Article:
- Jacques Villeneuve will attempt to make Indianapolis 500 starts 19 years apart, bettering Cy Marshall & Roland Free's 17-year gap set in 1947.

Tuesday, April 27, 2010

IRL Announces 3 Champion Format

The IZOD IndyCar Series announced today that beginning this season, both an oval and road/street course champion will be crowned in addition to the overall champ. On August 22nd at Infineon Raceway, the last twisty in 2010, and on September 19th after Twin Ring Motegi, the 2nd to last oval, the highest-scoring driver in each of the respective categories will be honored. The season finale at Homestead-Miami will not be included in the oval championship, and instead will be used to crown the overall IZOD IndyCar Series Champion.

In addition to a monetary prize that will be announced at a later date, the top dog in each discipline will receive a trophy, each of which will be named by the fans. Media reps will nominate both oval and road/street course legends, the top-five nominees from each genre will be posted on IndyCar.com for the fans to vote. The oval championship trophy name will be announced at the Texas Motor Speedway in early June, and the twisty trophy honoree will be announced at Watkins Glen International in early July.

"The IZOD IndyCar Series offers one of the most challenging and diverse schedules in all of motorsports. We want to recognize the drivers that master the disciplines that make up this sport as they pursue the ultimate prize - the IZOD IndyCar Series championship. We feel this platform will give added value to events on our schedule and creates more momentum behind the drivers and teams that excel at ovals and road races.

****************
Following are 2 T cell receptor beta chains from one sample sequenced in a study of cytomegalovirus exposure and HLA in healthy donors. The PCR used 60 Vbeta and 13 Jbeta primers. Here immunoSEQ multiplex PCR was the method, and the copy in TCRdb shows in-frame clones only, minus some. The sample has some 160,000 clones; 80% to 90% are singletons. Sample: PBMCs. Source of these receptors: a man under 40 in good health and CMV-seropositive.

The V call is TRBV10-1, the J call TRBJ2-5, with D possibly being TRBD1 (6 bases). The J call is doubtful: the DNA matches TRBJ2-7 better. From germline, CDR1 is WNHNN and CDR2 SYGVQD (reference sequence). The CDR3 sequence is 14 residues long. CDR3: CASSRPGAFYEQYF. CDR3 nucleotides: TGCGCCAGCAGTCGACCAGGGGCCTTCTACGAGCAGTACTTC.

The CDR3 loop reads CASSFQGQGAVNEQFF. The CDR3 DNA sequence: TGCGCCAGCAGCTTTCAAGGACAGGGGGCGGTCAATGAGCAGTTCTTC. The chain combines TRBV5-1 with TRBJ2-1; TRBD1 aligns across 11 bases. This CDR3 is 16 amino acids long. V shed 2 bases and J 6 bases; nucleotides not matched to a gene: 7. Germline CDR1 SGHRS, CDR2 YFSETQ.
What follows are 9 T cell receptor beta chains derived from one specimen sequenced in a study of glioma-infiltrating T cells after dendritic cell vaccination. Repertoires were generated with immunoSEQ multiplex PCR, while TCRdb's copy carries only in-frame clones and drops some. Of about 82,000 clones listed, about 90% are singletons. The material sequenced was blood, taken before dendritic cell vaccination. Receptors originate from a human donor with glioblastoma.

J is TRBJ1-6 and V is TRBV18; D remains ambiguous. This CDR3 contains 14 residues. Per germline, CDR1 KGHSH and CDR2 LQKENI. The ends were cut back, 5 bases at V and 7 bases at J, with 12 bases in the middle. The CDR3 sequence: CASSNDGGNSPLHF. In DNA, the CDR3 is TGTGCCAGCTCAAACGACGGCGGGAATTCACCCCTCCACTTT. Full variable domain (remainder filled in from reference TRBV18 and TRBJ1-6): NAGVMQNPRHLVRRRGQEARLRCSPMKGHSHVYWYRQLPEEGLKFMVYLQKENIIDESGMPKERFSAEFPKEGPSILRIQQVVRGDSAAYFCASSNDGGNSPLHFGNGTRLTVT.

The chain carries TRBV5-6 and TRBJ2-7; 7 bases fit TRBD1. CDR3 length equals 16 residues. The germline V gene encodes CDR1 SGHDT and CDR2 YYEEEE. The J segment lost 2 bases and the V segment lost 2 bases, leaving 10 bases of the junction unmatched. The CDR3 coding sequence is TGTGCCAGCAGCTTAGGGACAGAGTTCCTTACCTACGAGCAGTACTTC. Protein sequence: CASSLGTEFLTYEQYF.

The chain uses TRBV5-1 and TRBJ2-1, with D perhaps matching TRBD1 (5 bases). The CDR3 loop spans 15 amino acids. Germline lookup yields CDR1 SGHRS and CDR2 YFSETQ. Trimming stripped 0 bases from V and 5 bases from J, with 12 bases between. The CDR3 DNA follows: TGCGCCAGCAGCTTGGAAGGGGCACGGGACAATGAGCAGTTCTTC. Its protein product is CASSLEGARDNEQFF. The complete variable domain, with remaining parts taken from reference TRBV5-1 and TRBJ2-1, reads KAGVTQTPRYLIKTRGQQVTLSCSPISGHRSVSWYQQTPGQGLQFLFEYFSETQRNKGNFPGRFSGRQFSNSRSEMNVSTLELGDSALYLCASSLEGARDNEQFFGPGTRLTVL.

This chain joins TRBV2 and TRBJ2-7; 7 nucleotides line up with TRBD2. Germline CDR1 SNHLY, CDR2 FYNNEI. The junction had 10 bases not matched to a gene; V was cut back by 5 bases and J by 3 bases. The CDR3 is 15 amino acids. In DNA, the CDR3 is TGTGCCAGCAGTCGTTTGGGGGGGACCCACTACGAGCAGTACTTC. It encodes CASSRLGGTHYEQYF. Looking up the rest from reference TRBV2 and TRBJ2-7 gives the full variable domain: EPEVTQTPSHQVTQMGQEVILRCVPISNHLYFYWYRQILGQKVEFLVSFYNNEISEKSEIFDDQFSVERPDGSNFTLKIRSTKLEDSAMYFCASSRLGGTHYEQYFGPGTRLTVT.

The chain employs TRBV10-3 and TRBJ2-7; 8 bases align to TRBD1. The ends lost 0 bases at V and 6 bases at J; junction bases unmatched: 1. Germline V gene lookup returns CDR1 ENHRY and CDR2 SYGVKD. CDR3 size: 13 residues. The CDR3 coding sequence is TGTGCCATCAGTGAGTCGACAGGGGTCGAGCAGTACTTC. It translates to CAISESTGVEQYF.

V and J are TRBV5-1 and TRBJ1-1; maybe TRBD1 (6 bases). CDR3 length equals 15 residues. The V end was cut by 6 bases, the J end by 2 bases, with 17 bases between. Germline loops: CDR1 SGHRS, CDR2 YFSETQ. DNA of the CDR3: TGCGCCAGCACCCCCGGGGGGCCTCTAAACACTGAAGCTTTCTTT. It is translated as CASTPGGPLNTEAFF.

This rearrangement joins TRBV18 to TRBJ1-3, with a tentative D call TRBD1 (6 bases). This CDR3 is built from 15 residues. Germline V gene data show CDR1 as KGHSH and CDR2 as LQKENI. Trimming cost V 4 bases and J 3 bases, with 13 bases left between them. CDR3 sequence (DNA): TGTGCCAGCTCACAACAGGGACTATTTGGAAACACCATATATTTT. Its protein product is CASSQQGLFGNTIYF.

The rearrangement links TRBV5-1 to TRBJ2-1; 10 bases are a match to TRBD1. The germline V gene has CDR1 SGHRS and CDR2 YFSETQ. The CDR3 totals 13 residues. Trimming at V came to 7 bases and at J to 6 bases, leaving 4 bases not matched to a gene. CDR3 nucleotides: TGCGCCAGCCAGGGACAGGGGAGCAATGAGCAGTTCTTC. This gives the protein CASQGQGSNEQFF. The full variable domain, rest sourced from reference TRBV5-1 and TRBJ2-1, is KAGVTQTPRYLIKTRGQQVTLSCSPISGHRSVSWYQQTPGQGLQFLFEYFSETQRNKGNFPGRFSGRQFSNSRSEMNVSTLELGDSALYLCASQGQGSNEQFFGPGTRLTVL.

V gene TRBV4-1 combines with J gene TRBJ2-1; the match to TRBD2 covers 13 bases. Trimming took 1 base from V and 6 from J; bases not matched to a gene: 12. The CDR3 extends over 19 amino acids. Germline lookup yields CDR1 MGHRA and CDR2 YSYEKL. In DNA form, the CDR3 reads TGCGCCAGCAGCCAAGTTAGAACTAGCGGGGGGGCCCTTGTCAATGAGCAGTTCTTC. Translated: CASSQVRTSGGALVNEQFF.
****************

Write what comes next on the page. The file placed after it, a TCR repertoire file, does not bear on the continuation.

The sport of Indy car racing has such a long and storied legacy of so many accomplished legends that we feel this is a great way to honor their accomplishments. Many of our current drivers admire these legends, so why not have them vie for a trophy named in honor of the drivers they strive to emulate." - IRL CEO, Randy Bernard

1 comment:

  1. Alot of people throughout the Indycar blogosphere seem to not be too happy with this. Personally, I like it. It gives smaller teams a more attainable goal to reach and it may help them to have more credibility with sponsors. For example, Panther Racing tends to be better on the ovals while DRR tends to be better on the street courses. If they perform well, they will have something that they can use to try to attract new sponsorship. I know it sounds gimmicky, but this does not affect the on-track racing (unlike NASCAR's GWC) and the best driver of the season is still being honored.

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